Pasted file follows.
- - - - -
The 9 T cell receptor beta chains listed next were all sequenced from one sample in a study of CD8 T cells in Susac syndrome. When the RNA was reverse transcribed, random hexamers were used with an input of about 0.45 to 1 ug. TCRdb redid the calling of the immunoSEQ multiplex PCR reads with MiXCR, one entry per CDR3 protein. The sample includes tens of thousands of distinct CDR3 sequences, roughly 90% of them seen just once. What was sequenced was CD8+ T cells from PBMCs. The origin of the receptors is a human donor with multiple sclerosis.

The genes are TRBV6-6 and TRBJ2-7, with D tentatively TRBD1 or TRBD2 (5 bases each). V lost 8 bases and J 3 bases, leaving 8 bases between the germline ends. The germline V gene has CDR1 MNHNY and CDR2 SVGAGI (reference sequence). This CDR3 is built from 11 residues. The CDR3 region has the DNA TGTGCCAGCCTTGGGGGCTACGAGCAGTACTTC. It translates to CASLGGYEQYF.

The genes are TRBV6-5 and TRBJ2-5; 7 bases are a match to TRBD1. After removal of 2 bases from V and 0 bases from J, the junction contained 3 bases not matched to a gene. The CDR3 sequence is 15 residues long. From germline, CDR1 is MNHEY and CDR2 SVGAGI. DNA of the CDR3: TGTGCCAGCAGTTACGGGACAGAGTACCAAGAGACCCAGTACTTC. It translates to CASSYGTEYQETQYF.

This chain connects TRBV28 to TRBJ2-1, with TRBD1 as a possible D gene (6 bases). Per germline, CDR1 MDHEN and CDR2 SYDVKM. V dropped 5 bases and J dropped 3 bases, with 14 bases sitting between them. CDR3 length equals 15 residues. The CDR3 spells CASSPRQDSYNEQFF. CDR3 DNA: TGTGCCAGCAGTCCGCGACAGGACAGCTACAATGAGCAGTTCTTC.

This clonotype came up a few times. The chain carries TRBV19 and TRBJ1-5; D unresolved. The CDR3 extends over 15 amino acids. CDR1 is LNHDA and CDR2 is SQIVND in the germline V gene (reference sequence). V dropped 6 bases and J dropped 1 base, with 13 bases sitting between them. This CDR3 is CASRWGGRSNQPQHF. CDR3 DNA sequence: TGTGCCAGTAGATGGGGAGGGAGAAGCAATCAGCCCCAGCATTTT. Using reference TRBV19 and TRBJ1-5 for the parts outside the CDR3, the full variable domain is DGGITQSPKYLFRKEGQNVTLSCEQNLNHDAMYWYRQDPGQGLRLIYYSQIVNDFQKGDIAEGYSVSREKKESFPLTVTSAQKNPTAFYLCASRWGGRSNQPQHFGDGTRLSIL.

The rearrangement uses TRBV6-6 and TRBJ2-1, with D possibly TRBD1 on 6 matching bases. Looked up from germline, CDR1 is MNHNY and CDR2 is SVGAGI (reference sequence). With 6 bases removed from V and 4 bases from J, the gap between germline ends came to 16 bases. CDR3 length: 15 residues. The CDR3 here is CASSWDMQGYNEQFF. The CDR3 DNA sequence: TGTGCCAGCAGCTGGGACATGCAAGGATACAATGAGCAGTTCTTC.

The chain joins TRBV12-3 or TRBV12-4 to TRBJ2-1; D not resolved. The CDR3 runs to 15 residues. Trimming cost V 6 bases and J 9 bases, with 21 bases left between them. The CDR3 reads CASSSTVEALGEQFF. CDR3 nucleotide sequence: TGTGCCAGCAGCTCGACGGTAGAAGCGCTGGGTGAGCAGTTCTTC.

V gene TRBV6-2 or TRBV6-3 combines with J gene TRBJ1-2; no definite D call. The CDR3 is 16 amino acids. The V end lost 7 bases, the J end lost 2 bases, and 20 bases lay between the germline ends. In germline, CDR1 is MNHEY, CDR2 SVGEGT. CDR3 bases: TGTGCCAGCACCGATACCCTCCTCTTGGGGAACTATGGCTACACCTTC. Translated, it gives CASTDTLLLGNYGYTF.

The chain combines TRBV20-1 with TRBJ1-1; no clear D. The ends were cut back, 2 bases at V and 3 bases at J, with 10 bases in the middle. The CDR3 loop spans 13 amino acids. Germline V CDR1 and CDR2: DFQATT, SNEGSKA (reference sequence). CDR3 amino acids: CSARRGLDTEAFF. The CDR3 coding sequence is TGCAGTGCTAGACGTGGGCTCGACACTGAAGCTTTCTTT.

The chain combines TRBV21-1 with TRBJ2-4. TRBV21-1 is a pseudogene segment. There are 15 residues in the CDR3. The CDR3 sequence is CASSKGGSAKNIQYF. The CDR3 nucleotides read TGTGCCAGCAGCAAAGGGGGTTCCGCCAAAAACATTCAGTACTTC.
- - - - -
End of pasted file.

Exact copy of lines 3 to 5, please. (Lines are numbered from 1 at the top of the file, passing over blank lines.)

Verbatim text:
The genes are TRBV6-5 and TRBJ2-5; 7 bases are a match to TRBD1. After removal of 2 bases from V and 0 bases from J, the junction contained 3 bases not matched to a gene. The CDR3 sequence is 15 residues long. From germline, CDR1 is MNHEY and CDR2 SVGAGI. DNA of the CDR3: TGTGCCAGCAGTTACGGGACAGAGTACCAAGAGACCCAGTACTTC. It translates to CASSYGTEYQETQYF.

This chain connects TRBV28 to TRBJ2-1, with TRBD1 as a possible D gene (6 bases). Per germline, CDR1 MDHEN and CDR2 SYDVKM. V dropped 5 bases and J dropped 3 bases, with 14 bases sitting between them. CDR3 length equals 15 residues. The CDR3 spells CASSPRQDSYNEQFF. CDR3 DNA: TGTGCCAGCAGTCCGCGACAGGACAGCTACAATGAGCAGTTCTTC.

This clonotype came up a few times. The chain carries TRBV19 and TRBJ1-5; D unresolved. The CDR3 extends over 15 amino acids. CDR1 is LNHDA and CDR2 is SQIVND in the germline V gene (reference sequence). V dropped 6 bases and J dropped 1 base, with 13 bases sitting between them. This CDR3 is CASRWGGRSNQPQHF. CDR3 DNA sequence: TGTGCCAGTAGATGGGGAGGGAGAAGCAATCAGCCCCAGCATTTT. Using reference TRBV19 and TRBJ1-5 for the parts outside the CDR3, the full variable domain is DGGITQSPKYLFRKEGQNVTLSCEQNLNHDAMYWYRQDPGQGLRLIYYSQIVNDFQKGDIAEGYSVSREKKESFPLTVTSAQKNPTAFYLCASRWGGRSNQPQHFGDGTRLSIL.